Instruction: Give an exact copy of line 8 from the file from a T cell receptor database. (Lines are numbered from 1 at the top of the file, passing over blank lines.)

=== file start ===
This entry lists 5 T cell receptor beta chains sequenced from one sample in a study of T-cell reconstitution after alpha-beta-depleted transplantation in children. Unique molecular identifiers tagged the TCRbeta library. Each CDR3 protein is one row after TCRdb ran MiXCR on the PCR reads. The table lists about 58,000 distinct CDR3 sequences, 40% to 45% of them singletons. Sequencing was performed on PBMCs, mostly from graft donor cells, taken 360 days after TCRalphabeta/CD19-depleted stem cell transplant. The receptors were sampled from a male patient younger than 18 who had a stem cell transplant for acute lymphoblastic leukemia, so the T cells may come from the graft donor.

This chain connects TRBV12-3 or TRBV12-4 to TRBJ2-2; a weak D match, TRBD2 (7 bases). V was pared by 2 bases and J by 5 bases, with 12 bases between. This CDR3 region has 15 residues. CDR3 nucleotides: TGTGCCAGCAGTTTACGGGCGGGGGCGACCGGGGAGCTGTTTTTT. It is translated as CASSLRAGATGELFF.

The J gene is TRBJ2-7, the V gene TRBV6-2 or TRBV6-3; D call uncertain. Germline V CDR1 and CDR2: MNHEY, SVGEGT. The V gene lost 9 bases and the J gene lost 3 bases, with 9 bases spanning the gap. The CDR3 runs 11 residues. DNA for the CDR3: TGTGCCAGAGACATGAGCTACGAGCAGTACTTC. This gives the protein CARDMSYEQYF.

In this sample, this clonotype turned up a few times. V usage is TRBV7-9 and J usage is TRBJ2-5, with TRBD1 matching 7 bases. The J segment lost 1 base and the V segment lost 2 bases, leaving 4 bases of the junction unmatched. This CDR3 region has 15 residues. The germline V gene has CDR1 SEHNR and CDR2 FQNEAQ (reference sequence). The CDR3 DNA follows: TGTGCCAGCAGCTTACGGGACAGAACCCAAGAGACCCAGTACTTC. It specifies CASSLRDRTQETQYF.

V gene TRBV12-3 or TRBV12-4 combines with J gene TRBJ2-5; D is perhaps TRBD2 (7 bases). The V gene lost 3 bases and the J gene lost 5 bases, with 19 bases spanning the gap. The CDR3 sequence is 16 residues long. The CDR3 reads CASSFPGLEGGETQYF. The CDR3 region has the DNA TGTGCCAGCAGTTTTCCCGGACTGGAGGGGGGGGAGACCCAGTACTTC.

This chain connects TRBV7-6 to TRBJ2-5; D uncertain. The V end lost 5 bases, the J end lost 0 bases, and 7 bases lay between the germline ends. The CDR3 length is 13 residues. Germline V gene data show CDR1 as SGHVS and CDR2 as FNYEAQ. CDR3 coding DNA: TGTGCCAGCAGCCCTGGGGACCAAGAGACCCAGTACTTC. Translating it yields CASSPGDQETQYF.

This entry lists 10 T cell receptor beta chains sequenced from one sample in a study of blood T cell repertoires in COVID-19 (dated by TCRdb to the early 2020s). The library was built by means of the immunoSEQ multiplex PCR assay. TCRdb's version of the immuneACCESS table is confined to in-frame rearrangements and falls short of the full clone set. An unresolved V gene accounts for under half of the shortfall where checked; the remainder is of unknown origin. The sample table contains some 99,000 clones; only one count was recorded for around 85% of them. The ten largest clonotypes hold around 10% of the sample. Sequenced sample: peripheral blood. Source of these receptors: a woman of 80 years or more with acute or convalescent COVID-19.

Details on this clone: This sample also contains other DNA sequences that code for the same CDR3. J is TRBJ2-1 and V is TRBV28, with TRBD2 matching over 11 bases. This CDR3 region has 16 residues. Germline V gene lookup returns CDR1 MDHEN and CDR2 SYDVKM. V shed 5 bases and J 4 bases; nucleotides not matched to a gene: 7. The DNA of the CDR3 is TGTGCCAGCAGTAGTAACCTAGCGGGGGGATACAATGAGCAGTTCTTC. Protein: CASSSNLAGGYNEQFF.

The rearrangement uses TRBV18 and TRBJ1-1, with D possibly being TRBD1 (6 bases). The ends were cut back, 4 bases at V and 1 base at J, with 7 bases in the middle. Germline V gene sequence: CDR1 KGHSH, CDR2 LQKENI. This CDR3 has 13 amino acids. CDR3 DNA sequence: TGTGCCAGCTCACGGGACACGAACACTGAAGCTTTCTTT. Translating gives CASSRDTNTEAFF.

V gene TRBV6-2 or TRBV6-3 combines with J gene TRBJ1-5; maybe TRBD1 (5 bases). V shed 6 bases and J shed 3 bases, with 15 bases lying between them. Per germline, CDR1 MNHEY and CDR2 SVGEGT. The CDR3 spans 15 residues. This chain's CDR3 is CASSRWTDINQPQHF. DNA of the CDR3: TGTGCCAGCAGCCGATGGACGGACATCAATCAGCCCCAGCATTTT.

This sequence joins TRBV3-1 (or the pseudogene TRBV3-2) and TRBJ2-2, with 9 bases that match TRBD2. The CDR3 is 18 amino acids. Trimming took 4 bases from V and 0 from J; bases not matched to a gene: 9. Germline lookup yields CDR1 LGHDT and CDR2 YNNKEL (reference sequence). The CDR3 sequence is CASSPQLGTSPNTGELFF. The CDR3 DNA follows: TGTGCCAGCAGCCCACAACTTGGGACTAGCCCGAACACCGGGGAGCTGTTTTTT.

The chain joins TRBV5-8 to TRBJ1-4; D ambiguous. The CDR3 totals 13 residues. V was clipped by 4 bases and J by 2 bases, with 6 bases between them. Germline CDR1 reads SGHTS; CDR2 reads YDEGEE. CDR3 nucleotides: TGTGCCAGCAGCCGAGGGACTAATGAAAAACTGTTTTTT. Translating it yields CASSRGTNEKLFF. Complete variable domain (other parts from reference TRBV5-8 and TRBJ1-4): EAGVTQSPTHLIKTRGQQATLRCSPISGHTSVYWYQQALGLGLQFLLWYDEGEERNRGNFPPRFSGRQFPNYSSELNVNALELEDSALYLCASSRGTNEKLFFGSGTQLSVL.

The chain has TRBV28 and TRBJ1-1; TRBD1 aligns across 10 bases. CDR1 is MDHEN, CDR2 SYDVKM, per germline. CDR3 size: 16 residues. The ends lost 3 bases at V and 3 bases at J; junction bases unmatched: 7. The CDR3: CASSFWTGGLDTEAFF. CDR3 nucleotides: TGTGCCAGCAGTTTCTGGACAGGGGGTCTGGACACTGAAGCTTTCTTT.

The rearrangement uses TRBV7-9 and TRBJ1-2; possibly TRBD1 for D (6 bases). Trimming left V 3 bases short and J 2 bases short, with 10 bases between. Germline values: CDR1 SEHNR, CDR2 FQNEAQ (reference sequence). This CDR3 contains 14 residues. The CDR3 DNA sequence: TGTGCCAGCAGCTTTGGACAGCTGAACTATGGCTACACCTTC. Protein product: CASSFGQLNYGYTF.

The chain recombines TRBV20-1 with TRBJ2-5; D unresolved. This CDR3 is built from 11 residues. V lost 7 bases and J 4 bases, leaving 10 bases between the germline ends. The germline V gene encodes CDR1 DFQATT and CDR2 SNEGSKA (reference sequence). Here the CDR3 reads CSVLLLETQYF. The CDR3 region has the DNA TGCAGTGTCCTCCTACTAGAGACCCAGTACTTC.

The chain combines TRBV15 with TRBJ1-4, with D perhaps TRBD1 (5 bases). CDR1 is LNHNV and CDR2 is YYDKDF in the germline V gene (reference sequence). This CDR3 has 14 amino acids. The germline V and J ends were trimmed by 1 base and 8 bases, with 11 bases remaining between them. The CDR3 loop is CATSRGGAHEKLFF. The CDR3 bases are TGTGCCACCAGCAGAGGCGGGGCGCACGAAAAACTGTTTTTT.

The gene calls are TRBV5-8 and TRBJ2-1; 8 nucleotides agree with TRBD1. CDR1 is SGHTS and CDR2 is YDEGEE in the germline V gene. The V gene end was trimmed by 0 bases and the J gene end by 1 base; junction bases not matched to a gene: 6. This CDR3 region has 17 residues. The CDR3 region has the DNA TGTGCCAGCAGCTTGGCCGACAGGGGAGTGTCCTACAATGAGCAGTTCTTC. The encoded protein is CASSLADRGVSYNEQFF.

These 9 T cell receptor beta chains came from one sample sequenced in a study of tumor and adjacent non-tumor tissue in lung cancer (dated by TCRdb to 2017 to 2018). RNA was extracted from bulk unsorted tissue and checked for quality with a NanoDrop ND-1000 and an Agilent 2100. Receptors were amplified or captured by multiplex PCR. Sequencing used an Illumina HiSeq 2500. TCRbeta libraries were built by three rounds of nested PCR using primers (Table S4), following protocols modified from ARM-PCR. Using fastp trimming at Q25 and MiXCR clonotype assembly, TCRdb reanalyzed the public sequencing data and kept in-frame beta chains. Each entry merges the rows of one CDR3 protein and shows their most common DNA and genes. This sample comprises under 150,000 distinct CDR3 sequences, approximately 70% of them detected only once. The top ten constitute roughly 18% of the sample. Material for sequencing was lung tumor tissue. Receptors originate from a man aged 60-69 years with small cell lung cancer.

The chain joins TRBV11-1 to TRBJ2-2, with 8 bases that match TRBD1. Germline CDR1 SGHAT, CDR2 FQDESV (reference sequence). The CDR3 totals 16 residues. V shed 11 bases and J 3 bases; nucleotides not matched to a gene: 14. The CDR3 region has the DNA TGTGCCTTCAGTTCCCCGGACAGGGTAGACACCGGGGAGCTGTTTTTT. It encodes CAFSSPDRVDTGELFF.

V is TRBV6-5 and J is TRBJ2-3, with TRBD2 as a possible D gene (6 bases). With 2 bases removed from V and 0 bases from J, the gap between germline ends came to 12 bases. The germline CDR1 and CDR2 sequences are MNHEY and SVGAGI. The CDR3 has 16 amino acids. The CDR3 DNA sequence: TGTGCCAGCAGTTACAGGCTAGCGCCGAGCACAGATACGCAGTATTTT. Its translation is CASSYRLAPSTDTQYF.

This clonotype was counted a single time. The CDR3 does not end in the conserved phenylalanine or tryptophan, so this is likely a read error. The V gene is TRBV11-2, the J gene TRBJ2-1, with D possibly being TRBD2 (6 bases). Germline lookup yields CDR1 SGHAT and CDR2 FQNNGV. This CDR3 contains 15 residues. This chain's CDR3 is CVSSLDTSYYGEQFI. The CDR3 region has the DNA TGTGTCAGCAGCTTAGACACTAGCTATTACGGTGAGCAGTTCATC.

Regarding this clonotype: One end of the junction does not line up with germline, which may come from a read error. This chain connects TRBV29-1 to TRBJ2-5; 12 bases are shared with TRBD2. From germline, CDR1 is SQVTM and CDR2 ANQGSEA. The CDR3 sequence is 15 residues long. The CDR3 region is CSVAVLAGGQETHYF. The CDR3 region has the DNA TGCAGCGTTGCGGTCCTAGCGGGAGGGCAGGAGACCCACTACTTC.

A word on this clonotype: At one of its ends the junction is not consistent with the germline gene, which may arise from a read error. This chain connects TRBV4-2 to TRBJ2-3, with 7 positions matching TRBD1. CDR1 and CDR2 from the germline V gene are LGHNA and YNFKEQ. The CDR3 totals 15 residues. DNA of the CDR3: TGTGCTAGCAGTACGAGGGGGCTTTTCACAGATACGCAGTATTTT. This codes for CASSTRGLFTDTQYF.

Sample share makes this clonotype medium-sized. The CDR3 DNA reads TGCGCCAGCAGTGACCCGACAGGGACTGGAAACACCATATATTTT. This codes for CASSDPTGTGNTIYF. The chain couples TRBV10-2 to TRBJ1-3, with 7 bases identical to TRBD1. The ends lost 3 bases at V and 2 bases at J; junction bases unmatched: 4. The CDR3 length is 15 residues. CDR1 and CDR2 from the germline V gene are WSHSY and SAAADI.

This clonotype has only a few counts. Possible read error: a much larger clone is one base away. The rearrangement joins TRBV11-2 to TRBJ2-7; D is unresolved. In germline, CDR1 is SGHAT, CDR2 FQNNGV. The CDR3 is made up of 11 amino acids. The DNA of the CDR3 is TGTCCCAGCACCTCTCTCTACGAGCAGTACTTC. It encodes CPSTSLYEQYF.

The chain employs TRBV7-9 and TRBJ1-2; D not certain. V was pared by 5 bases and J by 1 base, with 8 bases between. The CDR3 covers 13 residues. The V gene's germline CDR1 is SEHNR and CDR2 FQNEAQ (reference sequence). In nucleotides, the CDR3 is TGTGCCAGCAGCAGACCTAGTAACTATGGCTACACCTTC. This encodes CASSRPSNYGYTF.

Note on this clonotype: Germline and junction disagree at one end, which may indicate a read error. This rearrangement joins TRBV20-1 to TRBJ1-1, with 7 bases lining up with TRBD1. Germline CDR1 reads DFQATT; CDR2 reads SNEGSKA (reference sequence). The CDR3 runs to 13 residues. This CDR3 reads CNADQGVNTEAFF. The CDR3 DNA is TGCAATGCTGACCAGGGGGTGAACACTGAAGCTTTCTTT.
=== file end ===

Details on this clone: This sample also contains other DNA sequences that code for the same CDR3. J is TRBJ2-1 and V is TRBV28, with TRBD2 matching over 11 bases. This CDR3 region has 16 residues. Germline V gene lookup returns CDR1 MDHEN and CDR2 SYDVKM. V shed 5 bases and J 4 bases; nucleotides not matched to a gene: 7. The DNA of the CDR3 is TGTGCCAGCAGTAGTAACCTAGCGGGGGGATACAATGAGCAGTTCTTC. Protein: CASSSNLAGGYNEQFF.